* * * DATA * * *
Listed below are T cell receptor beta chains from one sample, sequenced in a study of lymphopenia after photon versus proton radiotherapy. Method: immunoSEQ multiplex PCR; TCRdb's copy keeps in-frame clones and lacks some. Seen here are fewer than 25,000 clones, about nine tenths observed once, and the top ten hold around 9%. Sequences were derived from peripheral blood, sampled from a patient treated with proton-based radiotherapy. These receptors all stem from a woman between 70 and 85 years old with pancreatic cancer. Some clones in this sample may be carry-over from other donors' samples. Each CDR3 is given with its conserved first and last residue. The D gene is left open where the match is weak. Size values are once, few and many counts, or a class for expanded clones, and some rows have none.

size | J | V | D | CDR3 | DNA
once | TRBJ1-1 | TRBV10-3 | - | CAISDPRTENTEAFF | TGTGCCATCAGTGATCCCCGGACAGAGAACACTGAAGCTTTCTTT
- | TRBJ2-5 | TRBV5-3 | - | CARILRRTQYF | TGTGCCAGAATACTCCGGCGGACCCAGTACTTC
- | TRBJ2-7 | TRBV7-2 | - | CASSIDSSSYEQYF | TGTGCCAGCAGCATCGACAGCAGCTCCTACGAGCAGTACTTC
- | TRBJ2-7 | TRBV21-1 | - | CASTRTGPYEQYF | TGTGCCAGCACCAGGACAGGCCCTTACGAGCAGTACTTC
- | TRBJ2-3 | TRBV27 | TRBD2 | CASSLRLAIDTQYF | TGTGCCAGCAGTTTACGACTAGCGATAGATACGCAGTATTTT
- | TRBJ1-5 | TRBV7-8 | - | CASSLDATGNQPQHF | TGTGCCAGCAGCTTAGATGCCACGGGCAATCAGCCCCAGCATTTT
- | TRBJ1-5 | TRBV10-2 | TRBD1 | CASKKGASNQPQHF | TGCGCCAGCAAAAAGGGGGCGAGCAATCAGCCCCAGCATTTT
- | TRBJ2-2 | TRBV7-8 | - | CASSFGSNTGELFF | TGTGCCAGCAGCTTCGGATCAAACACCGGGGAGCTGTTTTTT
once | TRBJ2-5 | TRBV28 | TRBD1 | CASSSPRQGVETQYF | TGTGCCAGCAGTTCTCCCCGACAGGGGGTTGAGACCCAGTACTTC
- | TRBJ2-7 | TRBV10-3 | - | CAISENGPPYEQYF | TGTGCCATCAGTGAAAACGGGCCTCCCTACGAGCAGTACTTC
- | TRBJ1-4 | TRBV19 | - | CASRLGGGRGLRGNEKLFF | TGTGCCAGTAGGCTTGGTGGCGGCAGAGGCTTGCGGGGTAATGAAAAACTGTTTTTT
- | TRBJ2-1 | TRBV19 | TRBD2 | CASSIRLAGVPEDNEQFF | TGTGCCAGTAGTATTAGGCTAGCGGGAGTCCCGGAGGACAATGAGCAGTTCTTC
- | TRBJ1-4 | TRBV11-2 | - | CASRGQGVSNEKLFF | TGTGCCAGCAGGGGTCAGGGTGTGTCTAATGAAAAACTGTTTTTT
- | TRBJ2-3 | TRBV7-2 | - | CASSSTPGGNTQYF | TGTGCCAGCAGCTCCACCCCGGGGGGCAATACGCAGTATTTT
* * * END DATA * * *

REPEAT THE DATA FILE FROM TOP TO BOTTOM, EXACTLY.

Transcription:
Listed below are T cell receptor beta chains from one sample, sequenced in a study of lymphopenia after photon versus proton radiotherapy. Method: immunoSEQ multiplex PCR; TCRdb's copy keeps in-frame clones and lacks some. Seen here are fewer than 25,000 clones, about nine tenths observed once, and the top ten hold around 9%. Sequences were derived from peripheral blood, sampled from a patient treated with proton-based radiotherapy. These receptors all stem from a woman between 70 and 85 years old with pancreatic cancer. Some clones in this sample may be carry-over from other donors' samples. Each CDR3 is given with its conserved first and last residue. The D gene is left open where the match is weak. Size values are once, few and many counts, or a class for expanded clones, and some rows have none.

size | J | V | D | CDR3 | DNA
once | TRBJ1-1 | TRBV10-3 | - | CAISDPRTENTEAFF | TGTGCCATCAGTGATCCCCGGACAGAGAACACTGAAGCTTTCTTT
- | TRBJ2-5 | TRBV5-3 | - | CARILRRTQYF | TGTGCCAGAATACTCCGGCGGACCCAGTACTTC
- | TRBJ2-7 | TRBV7-2 | - | CASSIDSSSYEQYF | TGTGCCAGCAGCATCGACAGCAGCTCCTACGAGCAGTACTTC
- | TRBJ2-7 | TRBV21-1 | - | CASTRTGPYEQYF | TGTGCCAGCACCAGGACAGGCCCTTACGAGCAGTACTTC
- | TRBJ2-3 | TRBV27 | TRBD2 | CASSLRLAIDTQYF | TGTGCCAGCAGTTTACGACTAGCGATAGATACGCAGTATTTT
- | TRBJ1-5 | TRBV7-8 | - | CASSLDATGNQPQHF | TGTGCCAGCAGCTTAGATGCCACGGGCAATCAGCCCCAGCATTTT
- | TRBJ1-5 | TRBV10-2 | TRBD1 | CASKKGASNQPQHF | TGCGCCAGCAAAAAGGGGGCGAGCAATCAGCCCCAGCATTTT
- | TRBJ2-2 | TRBV7-8 | - | CASSFGSNTGELFF | TGTGCCAGCAGCTTCGGATCAAACACCGGGGAGCTGTTTTTT
once | TRBJ2-5 | TRBV28 | TRBD1 | CASSSPRQGVETQYF | TGTGCCAGCAGTTCTCCCCGACAGGGGGTTGAGACCCAGTACTTC
- | TRBJ2-7 | TRBV10-3 | - | CAISENGPPYEQYF | TGTGCCATCAGTGAAAACGGGCCTCCCTACGAGCAGTACTTC
- | TRBJ1-4 | TRBV19 | - | CASRLGGGRGLRGNEKLFF | TGTGCCAGTAGGCTTGGTGGCGGCAGAGGCTTGCGGGGTAATGAAAAACTGTTTTTT
- | TRBJ2-1 | TRBV19 | TRBD2 | CASSIRLAGVPEDNEQFF | TGTGCCAGTAGTATTAGGCTAGCGGGAGTCCCGGAGGACAATGAGCAGTTCTTC
- | TRBJ1-4 | TRBV11-2 | - | CASRGQGVSNEKLFF | TGTGCCAGCAGGGGTCAGGGTGTGTCTAATGAAAAACTGTTTTTT
- | TRBJ2-3 | TRBV7-2 | - | CASSSTPGGNTQYF | TGTGCCAGCAGCTCCACCCCGGGGGGCAATACGCAGTATTTT